This fantastic find off the beaten path is as comfy as a West Village flat, and the interior décor complements the environment beautifully. There is a two-person bathtub, an old American automobile where you may rest with a cappuccino, and vintage typewriters, radios, and other curiosities placed on the walls.
You’ll find a varied and welcoming populace here, and the seamless blend of comfortable and eccentric works wonderfully. There aren’t many places in Havana where smoking is permitted, but this is one of them. They provide a vast assortment of well-crafted coffee specialties and a full bar.
This Vedado café and restaurant, run by a couple who used to dance with the Danza Contemporanea de Cuba, illustrates the notion of elegant casual with its plant-filled wraparound terrace, comfortable lighting, and distinct couches and sitting areas. Going there for a first date is just as enjoyable as coming there for a regular tryst get-together because of its friendly and inviting ambiance.
Gay-Friendly Cocktails Bars and Clubs in Havana, Cuba
Jesús María 20
Gentrification has reached the formerly abandoned southern section of Habana Vieja, which now houses the Jess Maria 20 bar and restaurant. Come to this laid-back, Crayola-colored rooftop bar, which is situated above the restaurant of the same name, for the region’s greatest artisan beverages and bar.
Amy Winehouse’s songs and walls covered in outstanding graffiti art add to New York City’s ultra-cool vibe. Are you feeling fruity? Try the tamarind margarita or a daiquiri brimming with maracuya seeds; the inventive gin and tonics are among the best in town.
Sá Kará, an exquisite renovation in Centro Habana, is located behind the Capitolio. This tiny hangout is popular among Havana’s farándula, the city’s bohemian in-crowd. Walls strung with neckties are a focal point for the quirky interior design, including graffiti-covered tables, various wide couches, and cozy chairs cut straight into the walls.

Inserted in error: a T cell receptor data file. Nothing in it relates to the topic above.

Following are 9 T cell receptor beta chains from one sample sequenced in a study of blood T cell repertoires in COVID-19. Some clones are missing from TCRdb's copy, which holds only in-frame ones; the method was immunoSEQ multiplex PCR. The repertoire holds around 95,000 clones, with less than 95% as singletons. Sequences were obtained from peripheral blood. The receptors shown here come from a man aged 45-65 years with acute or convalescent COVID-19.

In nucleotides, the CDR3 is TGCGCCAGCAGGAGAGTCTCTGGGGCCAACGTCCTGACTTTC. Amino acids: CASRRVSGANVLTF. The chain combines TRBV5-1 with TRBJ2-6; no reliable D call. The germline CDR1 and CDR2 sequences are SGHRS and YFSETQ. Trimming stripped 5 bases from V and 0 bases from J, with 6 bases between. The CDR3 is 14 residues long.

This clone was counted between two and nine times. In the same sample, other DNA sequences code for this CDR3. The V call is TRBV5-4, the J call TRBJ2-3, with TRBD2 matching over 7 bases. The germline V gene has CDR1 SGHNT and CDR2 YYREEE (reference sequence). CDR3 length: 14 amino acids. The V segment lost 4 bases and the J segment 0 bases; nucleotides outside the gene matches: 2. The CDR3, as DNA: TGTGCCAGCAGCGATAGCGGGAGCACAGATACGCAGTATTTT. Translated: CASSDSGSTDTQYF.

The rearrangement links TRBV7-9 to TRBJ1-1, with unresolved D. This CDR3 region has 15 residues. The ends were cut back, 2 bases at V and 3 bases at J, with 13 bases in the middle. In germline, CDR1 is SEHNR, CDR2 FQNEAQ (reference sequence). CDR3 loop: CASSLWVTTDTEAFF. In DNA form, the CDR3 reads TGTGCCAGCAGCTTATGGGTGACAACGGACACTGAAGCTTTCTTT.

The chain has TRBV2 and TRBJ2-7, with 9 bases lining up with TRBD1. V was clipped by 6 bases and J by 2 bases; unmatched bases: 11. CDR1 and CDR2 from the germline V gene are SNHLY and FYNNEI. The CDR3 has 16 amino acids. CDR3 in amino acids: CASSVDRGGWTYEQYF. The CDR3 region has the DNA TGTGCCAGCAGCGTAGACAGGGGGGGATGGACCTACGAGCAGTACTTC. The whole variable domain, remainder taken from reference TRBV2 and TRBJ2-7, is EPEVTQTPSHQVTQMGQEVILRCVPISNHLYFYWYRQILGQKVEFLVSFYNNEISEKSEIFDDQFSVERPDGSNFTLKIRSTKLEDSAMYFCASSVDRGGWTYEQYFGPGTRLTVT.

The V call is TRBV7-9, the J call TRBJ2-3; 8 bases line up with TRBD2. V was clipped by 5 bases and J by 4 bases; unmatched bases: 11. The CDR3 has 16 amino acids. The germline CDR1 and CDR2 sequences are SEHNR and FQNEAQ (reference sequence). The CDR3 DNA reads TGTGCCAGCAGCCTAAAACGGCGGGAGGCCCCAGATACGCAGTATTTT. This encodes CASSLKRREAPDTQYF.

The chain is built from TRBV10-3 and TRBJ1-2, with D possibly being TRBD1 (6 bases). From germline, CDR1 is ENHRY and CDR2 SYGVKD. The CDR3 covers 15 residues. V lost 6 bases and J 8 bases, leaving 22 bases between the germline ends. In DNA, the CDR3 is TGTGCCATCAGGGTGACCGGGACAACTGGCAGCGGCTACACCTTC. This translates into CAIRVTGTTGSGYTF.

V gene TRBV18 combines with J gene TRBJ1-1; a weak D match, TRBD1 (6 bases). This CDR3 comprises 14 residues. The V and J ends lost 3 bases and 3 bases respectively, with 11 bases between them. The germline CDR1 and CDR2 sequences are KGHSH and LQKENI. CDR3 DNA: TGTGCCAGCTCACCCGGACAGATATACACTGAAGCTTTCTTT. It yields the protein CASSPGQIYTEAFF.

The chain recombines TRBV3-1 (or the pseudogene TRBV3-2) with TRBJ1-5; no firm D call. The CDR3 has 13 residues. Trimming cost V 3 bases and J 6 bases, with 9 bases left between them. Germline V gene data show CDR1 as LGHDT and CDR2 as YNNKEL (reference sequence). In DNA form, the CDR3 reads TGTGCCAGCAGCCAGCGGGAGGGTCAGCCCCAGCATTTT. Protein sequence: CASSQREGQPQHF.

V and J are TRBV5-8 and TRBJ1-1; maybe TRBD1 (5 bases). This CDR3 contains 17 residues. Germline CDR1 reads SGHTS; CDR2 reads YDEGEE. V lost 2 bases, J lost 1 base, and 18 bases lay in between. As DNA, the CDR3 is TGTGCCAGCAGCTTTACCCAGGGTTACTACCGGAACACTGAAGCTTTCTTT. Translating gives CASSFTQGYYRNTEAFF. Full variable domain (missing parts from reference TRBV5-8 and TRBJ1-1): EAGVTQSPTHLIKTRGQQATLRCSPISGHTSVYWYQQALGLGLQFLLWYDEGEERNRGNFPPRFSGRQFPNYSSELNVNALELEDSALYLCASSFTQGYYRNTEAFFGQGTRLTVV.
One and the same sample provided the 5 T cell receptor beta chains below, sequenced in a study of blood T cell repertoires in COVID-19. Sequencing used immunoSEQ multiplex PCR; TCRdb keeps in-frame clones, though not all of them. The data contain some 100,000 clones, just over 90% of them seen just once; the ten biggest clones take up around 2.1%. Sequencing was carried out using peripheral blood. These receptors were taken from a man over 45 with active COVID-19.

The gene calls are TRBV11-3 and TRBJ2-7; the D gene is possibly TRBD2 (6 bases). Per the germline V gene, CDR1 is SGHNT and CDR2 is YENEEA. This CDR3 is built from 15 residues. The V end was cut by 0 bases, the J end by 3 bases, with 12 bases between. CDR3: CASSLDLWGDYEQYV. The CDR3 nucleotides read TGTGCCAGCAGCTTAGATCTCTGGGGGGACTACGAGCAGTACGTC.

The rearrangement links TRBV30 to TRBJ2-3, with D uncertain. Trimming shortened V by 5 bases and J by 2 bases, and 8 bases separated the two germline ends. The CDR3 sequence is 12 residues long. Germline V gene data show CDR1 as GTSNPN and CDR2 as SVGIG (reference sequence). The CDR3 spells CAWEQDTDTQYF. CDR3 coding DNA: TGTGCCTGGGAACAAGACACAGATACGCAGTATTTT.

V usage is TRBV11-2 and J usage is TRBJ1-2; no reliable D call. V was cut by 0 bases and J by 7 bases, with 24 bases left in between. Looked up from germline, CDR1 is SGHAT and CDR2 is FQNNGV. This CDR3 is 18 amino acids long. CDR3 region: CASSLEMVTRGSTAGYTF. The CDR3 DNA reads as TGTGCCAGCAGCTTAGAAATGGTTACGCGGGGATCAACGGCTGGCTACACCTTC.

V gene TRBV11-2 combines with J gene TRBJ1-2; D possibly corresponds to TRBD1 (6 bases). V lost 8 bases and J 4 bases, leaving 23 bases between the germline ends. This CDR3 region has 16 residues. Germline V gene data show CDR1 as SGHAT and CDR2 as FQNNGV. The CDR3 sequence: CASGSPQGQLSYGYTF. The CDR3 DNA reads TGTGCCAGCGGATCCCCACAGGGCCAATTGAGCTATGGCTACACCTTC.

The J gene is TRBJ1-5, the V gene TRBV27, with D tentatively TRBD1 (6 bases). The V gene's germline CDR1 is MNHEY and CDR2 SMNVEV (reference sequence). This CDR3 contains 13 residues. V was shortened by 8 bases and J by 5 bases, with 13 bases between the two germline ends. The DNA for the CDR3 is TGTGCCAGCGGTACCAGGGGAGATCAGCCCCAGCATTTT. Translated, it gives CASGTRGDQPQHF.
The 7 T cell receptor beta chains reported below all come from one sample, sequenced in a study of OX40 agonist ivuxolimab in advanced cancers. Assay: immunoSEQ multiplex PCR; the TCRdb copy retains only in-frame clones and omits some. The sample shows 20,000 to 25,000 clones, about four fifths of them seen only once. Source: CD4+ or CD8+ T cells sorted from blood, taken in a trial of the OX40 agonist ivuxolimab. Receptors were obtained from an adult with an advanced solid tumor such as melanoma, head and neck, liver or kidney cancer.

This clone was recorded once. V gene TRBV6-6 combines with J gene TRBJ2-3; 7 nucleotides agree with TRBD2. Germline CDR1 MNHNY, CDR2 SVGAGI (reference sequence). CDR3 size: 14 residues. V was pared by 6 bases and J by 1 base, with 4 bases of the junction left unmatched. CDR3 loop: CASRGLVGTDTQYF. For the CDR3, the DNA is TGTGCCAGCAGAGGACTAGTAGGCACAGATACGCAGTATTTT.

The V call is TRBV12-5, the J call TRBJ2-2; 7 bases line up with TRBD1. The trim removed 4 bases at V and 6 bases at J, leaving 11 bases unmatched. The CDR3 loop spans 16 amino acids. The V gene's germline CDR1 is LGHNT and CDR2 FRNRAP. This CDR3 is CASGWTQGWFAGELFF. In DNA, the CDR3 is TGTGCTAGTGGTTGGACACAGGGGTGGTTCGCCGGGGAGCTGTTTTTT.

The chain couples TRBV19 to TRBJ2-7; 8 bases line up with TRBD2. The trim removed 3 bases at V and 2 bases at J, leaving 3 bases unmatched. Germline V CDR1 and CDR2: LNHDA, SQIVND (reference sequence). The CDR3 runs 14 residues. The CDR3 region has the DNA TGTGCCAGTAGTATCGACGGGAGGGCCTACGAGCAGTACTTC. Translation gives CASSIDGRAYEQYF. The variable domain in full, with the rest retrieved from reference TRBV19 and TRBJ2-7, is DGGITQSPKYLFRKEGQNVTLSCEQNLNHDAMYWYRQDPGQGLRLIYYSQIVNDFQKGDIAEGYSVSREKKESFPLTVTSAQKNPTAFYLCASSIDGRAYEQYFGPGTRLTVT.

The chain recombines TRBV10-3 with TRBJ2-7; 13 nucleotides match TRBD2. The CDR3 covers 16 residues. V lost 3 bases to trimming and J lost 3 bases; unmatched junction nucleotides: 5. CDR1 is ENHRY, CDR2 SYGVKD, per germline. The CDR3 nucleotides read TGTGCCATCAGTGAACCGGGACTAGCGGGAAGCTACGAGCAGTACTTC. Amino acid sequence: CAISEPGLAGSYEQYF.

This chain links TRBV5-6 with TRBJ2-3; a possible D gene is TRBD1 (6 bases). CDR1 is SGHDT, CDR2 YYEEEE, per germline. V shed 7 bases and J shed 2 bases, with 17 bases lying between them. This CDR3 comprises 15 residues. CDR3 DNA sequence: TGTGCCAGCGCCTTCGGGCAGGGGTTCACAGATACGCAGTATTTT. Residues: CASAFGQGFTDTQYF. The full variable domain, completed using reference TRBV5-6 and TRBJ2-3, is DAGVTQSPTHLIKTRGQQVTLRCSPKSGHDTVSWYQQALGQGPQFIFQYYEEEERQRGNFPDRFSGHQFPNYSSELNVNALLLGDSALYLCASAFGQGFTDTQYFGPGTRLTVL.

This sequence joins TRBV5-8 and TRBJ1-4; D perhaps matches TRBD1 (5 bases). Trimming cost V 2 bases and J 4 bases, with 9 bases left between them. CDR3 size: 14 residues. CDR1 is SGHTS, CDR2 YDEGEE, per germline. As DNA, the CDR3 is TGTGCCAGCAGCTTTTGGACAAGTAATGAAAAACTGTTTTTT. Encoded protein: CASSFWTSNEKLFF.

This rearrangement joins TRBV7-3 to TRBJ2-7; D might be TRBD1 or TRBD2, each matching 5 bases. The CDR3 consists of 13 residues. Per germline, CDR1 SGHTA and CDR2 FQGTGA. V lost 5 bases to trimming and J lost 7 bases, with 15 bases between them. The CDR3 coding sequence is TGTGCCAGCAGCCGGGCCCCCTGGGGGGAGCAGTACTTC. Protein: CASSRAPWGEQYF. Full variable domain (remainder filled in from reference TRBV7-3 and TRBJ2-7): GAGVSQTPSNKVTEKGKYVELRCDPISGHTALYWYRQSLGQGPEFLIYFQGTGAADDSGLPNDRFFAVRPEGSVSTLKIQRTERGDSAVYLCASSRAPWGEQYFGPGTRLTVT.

An upright piano is utilized during Latin jazz concerts. The bar serves a broad range of outrageously inexpensive beverages, from classic mojitos to delectable pina coladas, which are great for mixing with high-quality appetizers.
Because of its pop décor, pricey drinks, and snooty service, this second-floor hotspot draws a mixed audience, including homosexual men and women aged 25 to 45.
You’ll feel more at home in San Francisco than in Havana because of the ambiance of this hangout, which is more at home in San Francisco than in Havana. The cozy sitting areas, contemporary music, creative attitude, and delectable desserts are just a few reasons to visit this company.
Gay-Friendly Rooftop Bars and Clubs in Havana, Cuba
El Cocinero is affiliated with but runs independently of Havana’s multi-venue nightclub Fábrica de Arte Cubano. El Cocinero has a more laid-back vibe, although it still has a swinging vibe. The whole facility is inside a renovated old factory that used to make cooking oil.
The boss rooftop bar is accessible by a winding stairway built within a towering industrial chimney. Upon arrival, visitors will be treated to soft music, delectable tapas, and a menu including over 30 spirit-forward beverages. There is no better spot to do some pre-gaming before traveling to the FAC when the weather is pleasant.
Azcar is on the second floor of a colonial home that has been transformed into a club, bar, and restaurant. The panoramic views of Plaza Vieja alone would be reason enough to visit Azcar; there’s also the modern Miami vibe of this second-floor, high-ceiling colonial palace.
Sit on the terrace above, where the French windows are thrown open, and gaze down over Havana’s most beautiful plaza. The music grows rougher at night, the volume is ramped up, and the baristas get into the rhythm as they offer signature maracuya daiquiris, pia coladas, and other imaginative beverages.
Gay Map Of Havana
Finding it hard to envisage where everything is in Havana? Hopefully, this queer-centric map helps where we have marked all the bars, clubs, parties, hotels, saunas, massages, and more will help you stay in the spot best suited to you!